This is honestly the first time I have had an opportunity to sit down and record some thoughts regarding my current time in Italy. My wife Kelli was with me till yesterday morning, and now I am back in Mantova, having taken the EuroStar train from Rome to Modena yesterday afternoon. Here’s proof I really survived Rome. We visited the ruins of the Coliseum. First, some cultural comments.

What on earth is wrong with protein? 🙂

Italians think our bread lacks substance. I.e., warm, soft, buttery bread is bad, hard, crusty, butterless bread is good. OK, tell that to the folks at Olive Garden. I vote for the warm buttery kind.

Driving is driving anywhere in the world; we Americans just have much bigger cars. Most folks I know would not do well here at first, but, over time, you get the idea. Manhattan, London, Rome—all the same, to be honest, except I must admit round-abouts work a lot better than traffic lights, so give the Brits and the Europeans the point on that one (notice I differentiated between them: they do themselves, believe me). Also, the last thing I would ever want to be in Europe is a side-view mirror. If you’ve been here, you know what I mean.

I am now the Marlboro Man. I have smoked two packs since I got here, and I don’t smoke. I have breathed in more cigarette smoke since arriving in Italy than I did in the preceding twenty years in the US. I am not exaggerating there, either. While waiting in the main train terminal in Rome for a few hours yesterday it was so bad, so utterly ubiquitous, that I could feel my lungs burning, just like (I am told) the first time you smoke. I am sure I will smell of it when I get home. You just can’t escape it in public places. And at each stop on the train yesterday, at least half the people in the car got out to smoke. Pure addiction.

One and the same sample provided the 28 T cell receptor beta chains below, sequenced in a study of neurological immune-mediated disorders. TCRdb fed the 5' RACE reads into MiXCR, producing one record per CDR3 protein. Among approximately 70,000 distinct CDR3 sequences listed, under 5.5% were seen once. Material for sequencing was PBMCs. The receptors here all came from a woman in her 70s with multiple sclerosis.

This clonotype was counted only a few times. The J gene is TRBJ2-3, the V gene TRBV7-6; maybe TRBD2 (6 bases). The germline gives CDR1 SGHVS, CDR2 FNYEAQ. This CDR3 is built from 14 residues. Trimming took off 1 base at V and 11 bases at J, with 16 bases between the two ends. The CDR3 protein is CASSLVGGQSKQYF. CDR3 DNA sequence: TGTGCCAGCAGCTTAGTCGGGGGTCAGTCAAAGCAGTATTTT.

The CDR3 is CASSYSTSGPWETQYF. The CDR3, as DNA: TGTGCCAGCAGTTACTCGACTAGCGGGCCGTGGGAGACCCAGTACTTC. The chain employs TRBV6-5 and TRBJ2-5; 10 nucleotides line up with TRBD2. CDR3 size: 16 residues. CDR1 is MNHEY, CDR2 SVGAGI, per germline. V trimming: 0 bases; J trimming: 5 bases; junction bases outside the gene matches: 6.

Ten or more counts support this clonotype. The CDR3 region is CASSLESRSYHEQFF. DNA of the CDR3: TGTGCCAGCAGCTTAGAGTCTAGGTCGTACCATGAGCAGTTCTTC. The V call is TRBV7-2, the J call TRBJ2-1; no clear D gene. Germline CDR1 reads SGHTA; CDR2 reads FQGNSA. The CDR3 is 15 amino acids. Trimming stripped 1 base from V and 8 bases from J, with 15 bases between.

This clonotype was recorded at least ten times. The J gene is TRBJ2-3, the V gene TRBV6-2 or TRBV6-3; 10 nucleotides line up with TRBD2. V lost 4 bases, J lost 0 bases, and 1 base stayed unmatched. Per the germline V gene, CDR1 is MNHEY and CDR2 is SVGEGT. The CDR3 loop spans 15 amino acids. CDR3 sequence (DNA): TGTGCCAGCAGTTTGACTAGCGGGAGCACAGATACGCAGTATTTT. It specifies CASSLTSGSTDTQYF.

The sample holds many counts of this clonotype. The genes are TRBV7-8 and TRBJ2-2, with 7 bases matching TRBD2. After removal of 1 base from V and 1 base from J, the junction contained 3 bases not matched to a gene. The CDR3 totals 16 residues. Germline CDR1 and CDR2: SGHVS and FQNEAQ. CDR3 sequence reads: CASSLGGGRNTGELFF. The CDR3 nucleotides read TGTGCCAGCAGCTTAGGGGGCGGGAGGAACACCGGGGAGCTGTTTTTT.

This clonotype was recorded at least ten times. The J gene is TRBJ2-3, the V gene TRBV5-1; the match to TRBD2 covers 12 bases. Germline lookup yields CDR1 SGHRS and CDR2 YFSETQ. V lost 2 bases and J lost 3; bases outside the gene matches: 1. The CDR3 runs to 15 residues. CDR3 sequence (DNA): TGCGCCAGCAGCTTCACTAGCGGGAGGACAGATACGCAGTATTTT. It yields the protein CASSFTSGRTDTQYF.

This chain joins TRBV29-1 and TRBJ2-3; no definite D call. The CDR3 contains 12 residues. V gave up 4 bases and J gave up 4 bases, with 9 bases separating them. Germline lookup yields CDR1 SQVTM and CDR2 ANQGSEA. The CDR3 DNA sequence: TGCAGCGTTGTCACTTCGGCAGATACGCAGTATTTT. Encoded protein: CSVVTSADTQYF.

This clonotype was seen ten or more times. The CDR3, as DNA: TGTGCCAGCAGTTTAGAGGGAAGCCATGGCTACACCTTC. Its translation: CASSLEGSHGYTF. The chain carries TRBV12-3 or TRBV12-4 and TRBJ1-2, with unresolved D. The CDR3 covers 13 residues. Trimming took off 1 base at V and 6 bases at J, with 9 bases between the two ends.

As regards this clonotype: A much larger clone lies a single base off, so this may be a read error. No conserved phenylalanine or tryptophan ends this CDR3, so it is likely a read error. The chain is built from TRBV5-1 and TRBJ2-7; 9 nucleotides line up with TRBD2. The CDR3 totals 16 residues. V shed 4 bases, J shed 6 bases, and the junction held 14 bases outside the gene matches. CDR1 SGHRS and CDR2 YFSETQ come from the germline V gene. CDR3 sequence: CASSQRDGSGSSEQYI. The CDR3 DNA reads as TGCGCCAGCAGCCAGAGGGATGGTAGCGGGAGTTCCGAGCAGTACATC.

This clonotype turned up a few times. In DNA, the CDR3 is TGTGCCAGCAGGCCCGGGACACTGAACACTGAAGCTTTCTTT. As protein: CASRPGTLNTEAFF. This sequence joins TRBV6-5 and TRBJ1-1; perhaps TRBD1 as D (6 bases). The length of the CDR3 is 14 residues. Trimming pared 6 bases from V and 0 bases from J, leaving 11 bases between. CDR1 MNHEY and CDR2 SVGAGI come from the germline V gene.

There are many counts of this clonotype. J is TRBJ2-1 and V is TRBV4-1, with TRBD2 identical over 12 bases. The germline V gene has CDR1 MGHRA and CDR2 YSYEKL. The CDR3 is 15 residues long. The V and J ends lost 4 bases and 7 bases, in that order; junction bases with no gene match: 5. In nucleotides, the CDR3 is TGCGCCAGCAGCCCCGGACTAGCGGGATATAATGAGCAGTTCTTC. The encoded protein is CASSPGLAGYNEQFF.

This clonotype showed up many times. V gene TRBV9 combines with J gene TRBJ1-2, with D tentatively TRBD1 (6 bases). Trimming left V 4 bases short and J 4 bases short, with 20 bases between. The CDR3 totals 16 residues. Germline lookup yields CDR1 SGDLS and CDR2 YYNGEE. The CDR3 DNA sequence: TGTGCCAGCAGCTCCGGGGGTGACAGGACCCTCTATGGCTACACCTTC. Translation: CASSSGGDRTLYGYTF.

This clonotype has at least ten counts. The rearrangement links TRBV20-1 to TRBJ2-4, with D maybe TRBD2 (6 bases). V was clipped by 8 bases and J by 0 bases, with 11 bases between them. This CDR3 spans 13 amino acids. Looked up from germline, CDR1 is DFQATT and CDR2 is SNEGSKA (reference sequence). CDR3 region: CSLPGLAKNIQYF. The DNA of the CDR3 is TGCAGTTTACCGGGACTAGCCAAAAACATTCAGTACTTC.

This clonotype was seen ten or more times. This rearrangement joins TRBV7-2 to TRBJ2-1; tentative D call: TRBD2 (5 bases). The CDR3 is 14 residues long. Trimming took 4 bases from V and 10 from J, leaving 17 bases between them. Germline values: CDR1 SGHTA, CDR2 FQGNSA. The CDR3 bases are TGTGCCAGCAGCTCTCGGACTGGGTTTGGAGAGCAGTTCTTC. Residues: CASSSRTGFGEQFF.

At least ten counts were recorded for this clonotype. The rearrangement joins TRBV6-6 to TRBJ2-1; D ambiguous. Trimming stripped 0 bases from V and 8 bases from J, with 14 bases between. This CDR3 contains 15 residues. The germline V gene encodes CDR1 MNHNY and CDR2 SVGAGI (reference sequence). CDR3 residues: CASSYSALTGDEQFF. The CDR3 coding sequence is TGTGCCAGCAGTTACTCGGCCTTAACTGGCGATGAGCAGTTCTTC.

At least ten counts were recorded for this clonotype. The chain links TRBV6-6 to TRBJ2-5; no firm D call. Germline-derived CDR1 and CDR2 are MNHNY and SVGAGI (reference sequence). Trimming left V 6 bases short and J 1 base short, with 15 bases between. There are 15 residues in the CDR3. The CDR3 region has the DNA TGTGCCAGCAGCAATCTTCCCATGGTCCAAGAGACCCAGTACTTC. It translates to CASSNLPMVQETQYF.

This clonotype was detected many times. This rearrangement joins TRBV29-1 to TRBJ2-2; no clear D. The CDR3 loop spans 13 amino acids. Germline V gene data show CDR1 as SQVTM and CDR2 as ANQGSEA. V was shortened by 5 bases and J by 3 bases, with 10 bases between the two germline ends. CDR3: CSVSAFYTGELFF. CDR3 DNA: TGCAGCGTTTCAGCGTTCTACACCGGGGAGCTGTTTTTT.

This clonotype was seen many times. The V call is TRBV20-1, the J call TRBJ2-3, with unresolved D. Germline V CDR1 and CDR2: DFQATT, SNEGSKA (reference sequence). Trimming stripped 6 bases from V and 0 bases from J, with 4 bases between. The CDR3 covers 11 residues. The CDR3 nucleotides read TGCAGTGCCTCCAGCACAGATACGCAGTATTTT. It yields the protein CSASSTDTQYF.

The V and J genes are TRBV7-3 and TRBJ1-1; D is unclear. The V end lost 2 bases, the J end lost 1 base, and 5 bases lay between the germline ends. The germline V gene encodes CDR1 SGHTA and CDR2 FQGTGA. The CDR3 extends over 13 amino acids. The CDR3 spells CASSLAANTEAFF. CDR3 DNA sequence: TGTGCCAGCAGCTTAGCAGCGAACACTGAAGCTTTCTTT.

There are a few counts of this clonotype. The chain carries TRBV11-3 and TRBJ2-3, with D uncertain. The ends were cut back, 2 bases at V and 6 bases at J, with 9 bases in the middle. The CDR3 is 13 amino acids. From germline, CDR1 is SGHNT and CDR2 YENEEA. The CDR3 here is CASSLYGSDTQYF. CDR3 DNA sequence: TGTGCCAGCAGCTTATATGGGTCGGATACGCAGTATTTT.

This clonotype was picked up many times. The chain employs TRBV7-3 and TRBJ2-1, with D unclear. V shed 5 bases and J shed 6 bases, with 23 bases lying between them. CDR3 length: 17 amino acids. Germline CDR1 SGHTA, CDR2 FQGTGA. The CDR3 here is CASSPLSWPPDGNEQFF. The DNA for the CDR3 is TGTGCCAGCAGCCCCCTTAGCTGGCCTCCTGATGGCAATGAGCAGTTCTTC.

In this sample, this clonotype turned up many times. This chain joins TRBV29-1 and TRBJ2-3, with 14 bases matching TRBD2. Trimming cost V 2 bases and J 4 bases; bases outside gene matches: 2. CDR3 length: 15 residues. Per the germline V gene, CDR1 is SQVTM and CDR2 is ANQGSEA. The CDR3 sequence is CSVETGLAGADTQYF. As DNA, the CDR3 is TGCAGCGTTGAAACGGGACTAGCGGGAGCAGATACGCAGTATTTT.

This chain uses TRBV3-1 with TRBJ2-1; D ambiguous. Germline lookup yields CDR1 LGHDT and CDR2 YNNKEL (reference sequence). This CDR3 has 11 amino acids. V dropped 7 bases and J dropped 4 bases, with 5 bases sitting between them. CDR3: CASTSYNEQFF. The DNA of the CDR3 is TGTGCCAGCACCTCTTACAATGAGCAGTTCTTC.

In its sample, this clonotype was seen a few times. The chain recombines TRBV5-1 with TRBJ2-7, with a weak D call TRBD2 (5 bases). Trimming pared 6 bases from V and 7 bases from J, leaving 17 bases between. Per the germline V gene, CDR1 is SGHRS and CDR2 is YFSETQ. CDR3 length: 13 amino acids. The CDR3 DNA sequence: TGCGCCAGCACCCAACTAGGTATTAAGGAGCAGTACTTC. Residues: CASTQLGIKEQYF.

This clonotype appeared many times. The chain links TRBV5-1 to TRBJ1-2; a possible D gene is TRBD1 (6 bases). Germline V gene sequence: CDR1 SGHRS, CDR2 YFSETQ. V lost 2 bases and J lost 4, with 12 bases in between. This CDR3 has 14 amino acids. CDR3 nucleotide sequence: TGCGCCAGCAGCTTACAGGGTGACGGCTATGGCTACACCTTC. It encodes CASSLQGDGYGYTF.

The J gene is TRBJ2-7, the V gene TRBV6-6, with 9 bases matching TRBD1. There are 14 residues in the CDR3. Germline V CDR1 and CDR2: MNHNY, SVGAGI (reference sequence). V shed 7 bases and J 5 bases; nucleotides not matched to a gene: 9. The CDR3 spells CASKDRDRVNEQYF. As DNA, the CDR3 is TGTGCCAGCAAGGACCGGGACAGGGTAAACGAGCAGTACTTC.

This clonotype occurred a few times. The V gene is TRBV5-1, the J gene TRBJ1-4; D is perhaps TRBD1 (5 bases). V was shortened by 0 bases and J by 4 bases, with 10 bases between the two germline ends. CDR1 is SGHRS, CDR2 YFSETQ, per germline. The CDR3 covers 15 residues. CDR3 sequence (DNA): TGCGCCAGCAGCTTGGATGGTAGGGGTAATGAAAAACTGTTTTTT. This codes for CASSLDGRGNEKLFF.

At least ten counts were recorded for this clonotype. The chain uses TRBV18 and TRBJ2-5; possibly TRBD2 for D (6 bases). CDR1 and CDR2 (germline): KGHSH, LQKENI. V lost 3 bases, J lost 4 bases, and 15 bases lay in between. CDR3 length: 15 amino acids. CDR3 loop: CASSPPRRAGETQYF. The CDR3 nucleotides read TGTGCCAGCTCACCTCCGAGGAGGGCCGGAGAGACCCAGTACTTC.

Now, I will post some pictures in the next installment, but let me note now the fact that when we all heard about the “1.1 billion Roman Catholics” in the world during the recent explosion of news regarding the Papacy, the number is pure bunk IF you count those who actually follow the religion with sufficient fervor for it to impact their daily life in even the most minimum fashion. This is a secular nation. Prostitution is open (first thing I saw upon entering Rome). If Romanism is the one true religion, well then, the one true religion can have zero impact upon the culture in which it is allegedly predominant. As much as my Roman Catholic friends will dislike this, Rome is a dead religion in this nation. When I visited the Vatican, I was visiting a very ornate, vastly expensive tomb. Little more. It did not speak of life. It spoke of death, and the vanity of those buried in its marble crypts. But more on that later.

It has been a privilege to seek to encourage the small, but dedicated Reformed evangelical community in Italy. I will invest some time in discussing them on the DL when I get home, Lord willing. But for now, I must run, as it is lunch time and time for…pizza! How rare! Oh for an Arby’s….

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